Inside Plymouth's Derriford Hospital as it faces another busy summer with Covid cases rising

  • Watch Sam Blackledge's report


Senior managers at Plymouth's Derriford Hospital say they have seen a record number of patients over the past week - and are warning that a third Covid wave could cause extreme pressure as the summer holidays approach.

As legal restrictions ease across England, ITV News has been given exclusive access to the hospital's emergency department (ED), where staff are said to be "exhausted and frustrated".

Dr Beth Newstead said life is 'really hard' for everyone in the emergency department. Credit: ITV News

Dr Beth Newstead, a consultant in the emergency department, said: "Life is really quite hard for us at the moment.

"We've come out of Covid, and we were hoping for a little bit of respite, but actually, our numbers have gone up and up over the last few weeks. We're currently seeing in excess of 300 patients a day, which is a new record for us as a department."

In the past seven days in Plymouth, more than 2,300 people have tested positive for coronavirus. That's almost double the number from the previous week and well above the regional and national average.

Numbers being admitted to Derriford are still relatively low but beginning to creep up. But there has not been a single Covid-related death recorded in the city since March.

Dr Newstead said staff are "exhausted and frustrated".

"At the end of the day, we're all here, and we want to deliver really good patient care, and that's become quite difficult at times," she said.

"Everybody's very excited about 'freedom day', but for us, in the hospital, it's very much business as usual and trying to keep people safe in exactly the same way.

"Every wave we have thought the worst was behind us, and then the next wave would come. I think we probably are looking at a third wave. The numbers are on the increase, and with restrictions lifting, that's likely to get worse before it gets better."

Two separate entrances have been created for patients visiting ED. Credit: ITV News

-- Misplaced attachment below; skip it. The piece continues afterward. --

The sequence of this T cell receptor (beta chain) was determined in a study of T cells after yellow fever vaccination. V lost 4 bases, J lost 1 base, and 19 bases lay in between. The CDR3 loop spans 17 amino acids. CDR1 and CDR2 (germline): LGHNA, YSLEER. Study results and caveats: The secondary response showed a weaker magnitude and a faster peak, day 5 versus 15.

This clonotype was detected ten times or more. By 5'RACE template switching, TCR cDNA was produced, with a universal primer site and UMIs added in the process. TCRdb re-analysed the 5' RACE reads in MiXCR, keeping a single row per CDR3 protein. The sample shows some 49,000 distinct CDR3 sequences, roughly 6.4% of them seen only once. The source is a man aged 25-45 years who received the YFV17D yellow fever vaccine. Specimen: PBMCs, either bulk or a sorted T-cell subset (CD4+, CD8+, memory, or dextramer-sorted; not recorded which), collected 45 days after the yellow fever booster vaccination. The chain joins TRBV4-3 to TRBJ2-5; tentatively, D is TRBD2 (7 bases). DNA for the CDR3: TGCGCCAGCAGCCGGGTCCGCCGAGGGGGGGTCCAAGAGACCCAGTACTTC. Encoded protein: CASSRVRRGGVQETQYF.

One of the biggest problems is ambulances queuing outside the emergency department with all the beds full.

"We try to mitigate as much as possible, we use every single space that we can, but there does come a point when we are full," Dr Newstead said.

Earlier this year, a surprise inspection of the hospital's Emergency Department found issues with overcrowding, patient safety and infection control. Managers say they have made big changes as a result.

Chief operating officer Jo Beer says staff are 'upbeat but exhausted'. Credit: ITV News

Chief operating officer Jo Beer said: "Ambulance patients now go in through an ambulance entrance, and people who are walking in go in through a dedicated walk-in entrance.

"When we are having extremely challenging days, some of our consultants will go into the back of the ambulances to assess and re-prioritise patients as the day progresses to make sure everyone is clinically cared for.

"The ethos of the staff is amazing. It's like a big family; everyone wants to do their best, but at the same time, we are under immense pressure, and the staff are tired."

Waiting times in ED are another major headache. Last week the longest wait to be seen and treated was 15 hours, and the hospital has not escaped the 'pingdemic', with many staff absent and self-isolating.

A second dedicated Covid ward is set to open tomorrow (July 22), and a third will be up and running in the next few weeks.

Chief executive Ann James added: "If the numbers continue to increase, then we will be making some decisions about what we're doing and what we're able to do."